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Preparing your staff

August 1, 2010
by Kevin Kolus, Associate Editor/Online Editor
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Why there's still no substitute for practice

TRAINING RESOURCES

For more information on CMS' training materials, including current RAI Manual updates, visit www.ltlmagazine.com/CMS_MDS_Training. View Harmony Healthcare International's training seminar offerings at www.harmony-healthcare.com.

Package Download

Long-Term Living's editors have made this entire MDS 3.0 Special Section available for PDF download at www.ltlmagazine.com/MDS_Special. Print and distribute to educate staff today.

To reiterate a salient point about the MDS 3.0 transition made by Leah Klusch earlier in this issue, “It is the middle of summer and you have until October to prepare your staff.” In other words, it is time to get moving.

Patsy Strouse, RAI/MDS education coordinator at the Ohio Department of Health, says there's no better way to get staff involved with the new MDS 3.0 resident interviewing process than by having them actually perform the interviews as soon as possible. “Take the form and do one of the MDS 3.0 assessments for practice using Chapter 3 of the manual as you go along,” she says. “Chapter 3 follows every question and item on the MDS 3.0 assessment form, and as you're doing that, it will give you coding tips.” Strouse explains that there are many examples in this manual-far more than in MDS 2.0-to lead providers through the assessments.

One practice method involves staff performing the interviews on each other, perhaps interdepartmentally. Or staff can go to the resident council for volunteers. Since some residents may already know that they will be asked to relate their feelings about their care, it would be wise to start talking about this change openly throughout the facility, Strouse suggests.

Kristen Mastrangelo, president and CEO of Harmony Healthcare International, a long-term care consulting firm specializing in reimbursement and MDS, says providers should go ahead and use the new tool today while assessing residents. Simply record 3.0 data on a separate piece of paper during 2.0 assessments and incorporate observations-such as what time of the day a certain individual should be interviewed, or even case studies on particular residents that might cause difficulties during the 3.0 assessment-into nurse's notes. This allows staff to be trained on the process as well as the content.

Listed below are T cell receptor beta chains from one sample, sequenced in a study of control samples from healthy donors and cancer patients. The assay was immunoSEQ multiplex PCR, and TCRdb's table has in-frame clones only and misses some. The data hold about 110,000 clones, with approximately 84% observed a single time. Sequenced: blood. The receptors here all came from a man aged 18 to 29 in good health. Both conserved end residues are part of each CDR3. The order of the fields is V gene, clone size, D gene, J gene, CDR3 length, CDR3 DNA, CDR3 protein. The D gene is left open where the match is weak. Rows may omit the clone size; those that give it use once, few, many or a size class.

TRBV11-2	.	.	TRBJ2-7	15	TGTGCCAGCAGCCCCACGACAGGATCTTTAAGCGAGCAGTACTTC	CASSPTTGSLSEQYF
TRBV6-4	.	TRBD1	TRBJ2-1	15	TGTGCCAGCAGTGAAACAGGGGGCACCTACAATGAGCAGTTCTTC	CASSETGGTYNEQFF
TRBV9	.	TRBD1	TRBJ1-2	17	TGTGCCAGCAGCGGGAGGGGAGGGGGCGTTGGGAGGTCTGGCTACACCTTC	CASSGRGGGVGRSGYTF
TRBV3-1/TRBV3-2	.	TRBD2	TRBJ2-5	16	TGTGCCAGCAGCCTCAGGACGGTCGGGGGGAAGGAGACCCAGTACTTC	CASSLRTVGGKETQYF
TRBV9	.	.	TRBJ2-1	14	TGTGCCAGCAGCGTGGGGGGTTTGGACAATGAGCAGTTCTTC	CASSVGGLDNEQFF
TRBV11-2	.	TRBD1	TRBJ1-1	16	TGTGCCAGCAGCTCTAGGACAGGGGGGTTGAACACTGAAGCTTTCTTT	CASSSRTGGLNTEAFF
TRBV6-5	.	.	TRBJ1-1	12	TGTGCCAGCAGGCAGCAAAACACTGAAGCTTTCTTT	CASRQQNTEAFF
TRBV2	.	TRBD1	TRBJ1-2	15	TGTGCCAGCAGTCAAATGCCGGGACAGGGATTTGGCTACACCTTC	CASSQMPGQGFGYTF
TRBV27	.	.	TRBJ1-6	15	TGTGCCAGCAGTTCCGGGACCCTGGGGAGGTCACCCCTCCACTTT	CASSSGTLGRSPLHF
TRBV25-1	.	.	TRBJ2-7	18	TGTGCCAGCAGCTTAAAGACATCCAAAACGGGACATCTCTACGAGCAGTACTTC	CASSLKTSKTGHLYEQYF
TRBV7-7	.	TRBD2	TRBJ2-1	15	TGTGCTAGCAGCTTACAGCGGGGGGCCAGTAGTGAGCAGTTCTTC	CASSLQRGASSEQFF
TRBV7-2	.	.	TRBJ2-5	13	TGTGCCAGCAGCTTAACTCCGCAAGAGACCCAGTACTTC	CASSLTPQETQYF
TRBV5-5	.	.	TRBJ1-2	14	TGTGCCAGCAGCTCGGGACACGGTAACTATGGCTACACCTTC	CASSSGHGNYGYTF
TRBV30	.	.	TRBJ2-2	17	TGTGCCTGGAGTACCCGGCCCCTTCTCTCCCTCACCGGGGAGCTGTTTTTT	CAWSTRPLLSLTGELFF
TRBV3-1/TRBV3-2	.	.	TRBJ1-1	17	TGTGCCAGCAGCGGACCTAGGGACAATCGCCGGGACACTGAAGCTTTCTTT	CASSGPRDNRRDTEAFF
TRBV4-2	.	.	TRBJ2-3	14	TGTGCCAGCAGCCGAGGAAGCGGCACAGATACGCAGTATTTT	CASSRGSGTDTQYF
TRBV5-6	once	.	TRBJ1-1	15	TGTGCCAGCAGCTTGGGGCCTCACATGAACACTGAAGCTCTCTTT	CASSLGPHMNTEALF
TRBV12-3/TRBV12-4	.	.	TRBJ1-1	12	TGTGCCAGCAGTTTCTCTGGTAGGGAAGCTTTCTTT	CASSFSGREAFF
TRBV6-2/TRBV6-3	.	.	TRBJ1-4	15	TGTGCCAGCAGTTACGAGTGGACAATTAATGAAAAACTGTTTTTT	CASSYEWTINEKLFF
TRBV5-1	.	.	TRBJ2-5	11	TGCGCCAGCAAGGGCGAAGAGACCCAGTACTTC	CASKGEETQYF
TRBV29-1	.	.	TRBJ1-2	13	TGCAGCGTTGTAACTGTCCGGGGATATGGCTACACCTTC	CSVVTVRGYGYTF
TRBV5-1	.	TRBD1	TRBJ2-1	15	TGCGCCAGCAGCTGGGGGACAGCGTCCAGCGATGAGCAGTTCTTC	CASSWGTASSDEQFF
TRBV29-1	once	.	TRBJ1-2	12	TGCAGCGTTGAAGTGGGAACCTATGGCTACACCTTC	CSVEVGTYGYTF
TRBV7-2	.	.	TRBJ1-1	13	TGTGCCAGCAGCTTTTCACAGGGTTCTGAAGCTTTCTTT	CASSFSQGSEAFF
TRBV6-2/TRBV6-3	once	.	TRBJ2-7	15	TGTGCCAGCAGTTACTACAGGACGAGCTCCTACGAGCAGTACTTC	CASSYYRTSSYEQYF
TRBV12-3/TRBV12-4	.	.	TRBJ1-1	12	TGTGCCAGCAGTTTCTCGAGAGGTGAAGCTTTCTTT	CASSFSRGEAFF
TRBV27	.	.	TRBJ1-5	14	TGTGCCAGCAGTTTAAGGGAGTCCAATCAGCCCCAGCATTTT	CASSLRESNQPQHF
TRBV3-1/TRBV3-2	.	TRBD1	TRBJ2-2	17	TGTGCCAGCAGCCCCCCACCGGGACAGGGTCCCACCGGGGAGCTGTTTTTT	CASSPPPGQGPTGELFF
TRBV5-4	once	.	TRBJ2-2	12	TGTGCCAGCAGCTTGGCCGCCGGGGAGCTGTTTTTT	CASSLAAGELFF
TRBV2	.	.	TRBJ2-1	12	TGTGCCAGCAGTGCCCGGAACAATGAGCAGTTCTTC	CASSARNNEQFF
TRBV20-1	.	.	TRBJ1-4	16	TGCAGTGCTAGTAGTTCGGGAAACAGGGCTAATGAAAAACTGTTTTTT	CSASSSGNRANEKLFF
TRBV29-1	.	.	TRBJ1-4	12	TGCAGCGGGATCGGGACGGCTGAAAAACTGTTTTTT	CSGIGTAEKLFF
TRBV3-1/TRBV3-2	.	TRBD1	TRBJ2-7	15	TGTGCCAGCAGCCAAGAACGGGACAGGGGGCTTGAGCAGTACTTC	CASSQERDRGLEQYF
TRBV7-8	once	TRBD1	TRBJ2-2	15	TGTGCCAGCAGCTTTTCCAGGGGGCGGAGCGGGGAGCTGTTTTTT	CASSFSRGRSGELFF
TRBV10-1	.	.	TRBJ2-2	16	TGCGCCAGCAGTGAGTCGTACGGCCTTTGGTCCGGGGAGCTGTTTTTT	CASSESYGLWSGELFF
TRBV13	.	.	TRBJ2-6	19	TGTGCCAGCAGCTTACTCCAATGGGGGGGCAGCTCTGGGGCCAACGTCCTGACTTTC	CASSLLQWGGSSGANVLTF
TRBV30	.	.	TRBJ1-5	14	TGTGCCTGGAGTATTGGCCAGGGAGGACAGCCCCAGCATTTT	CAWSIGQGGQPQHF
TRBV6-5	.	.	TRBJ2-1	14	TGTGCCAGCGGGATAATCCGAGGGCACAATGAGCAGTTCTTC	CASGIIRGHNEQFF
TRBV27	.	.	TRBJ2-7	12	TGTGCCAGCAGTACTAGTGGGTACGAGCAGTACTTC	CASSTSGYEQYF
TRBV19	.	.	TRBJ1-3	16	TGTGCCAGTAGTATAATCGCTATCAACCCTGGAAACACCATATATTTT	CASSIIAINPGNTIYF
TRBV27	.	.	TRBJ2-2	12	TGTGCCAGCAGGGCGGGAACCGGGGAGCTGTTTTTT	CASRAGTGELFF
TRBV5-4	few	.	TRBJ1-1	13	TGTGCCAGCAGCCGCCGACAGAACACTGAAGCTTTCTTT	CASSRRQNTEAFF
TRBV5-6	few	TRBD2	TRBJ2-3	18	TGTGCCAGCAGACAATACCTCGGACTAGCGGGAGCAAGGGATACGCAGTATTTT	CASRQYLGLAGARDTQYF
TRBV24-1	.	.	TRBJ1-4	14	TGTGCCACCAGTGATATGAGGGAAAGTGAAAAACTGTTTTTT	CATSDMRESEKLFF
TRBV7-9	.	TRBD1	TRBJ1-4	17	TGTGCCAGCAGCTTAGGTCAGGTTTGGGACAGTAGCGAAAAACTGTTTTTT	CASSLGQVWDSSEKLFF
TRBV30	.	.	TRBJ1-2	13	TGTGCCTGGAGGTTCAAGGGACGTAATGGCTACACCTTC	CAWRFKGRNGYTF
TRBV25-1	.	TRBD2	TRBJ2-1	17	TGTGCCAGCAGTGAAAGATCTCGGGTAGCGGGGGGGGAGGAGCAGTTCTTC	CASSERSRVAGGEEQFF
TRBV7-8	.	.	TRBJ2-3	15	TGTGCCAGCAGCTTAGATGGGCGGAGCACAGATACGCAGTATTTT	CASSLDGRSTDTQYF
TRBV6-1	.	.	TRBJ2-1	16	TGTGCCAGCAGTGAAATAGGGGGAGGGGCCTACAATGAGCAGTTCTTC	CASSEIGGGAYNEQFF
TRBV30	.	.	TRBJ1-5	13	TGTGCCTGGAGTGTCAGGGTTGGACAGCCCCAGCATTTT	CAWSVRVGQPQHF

Deceptively simple

When it comes to the actual resident interviews, MDS 3.0 is refined and user-friendly. Strouse says that the manual is so detailed in what it outlines that the interviews are essentially scripts. Also, the Centers for Medicare & Medicaid Services will have the “VIVE” or “Video on Interviewing Vulnerable Elders” available on its Web site, under MDS 3.0 Training Materials, to show users the assessment's ease of use. Strouse insists interviewers should find no reason to deviate from the process stipulated in the manual.

However, to think the interviews will proceed without setbacks is a mistake of trusting the manual's simplicity, Mastrangelo warns. “It looks easy on paper, and it looks easy as a script,” she says. “But when you have a rambling patient who is distracted by his or her daughter coming to visit, or didn't like what he or she ate for lunch, the person that's interviewing the patient has to have that ability to be poised, interested, and allow the patient to state concerns but also keep him or her on task.”

Mastrangelo also recommends that the person handling coding must be open-minded and seek advice from others as there are “some instances” in which there can be multiple interpretations of sections.

Workarounds, resources

If, by any chance, the interviewer feels the information gathered during a resident interview is unreliable because of family disturbances, medications, or other distractions, a staff assessment can be used instead. “Only one interview gets recorded on the MDS, but it's still data gathering,” says Elisa Bovee, OTR/L, director of education and training at Harmony Healthcare International. “Your documentation would reflect that this clinician determined that a staff interview should be administered.” Regardless, the manual still instructs to write down all resident responses.

Other problems providers may encounter, Mastrangelo says, involve the short-stay assessment, which she calls “ambiguous,” and the discharge assessment. “Providers are going to perceive [the discharge assessment] as an added assessment and as more work, when they can actually combine most of them with other assessments.”

RAI coordinators are available for any questions a provider may have about MDS 3.0. Appendix B of the manual contains a list of all RAI coordinators in every state, but Strouse recommends that they should only be contacted if a provider does not understand what he or she is reading. Otherwise, most problems can be solved if people actually read the manual cover to cover, she says.

Most importantly, the Ohio Department of Health advises providers to check immediately with their states to see what MDS 3.0 training is available. As Strouse says, “This is some of the hardest work in the nursing home to do well.” Providers will certainly need a head start.

Long-Term Living 2010 August;59(8):34

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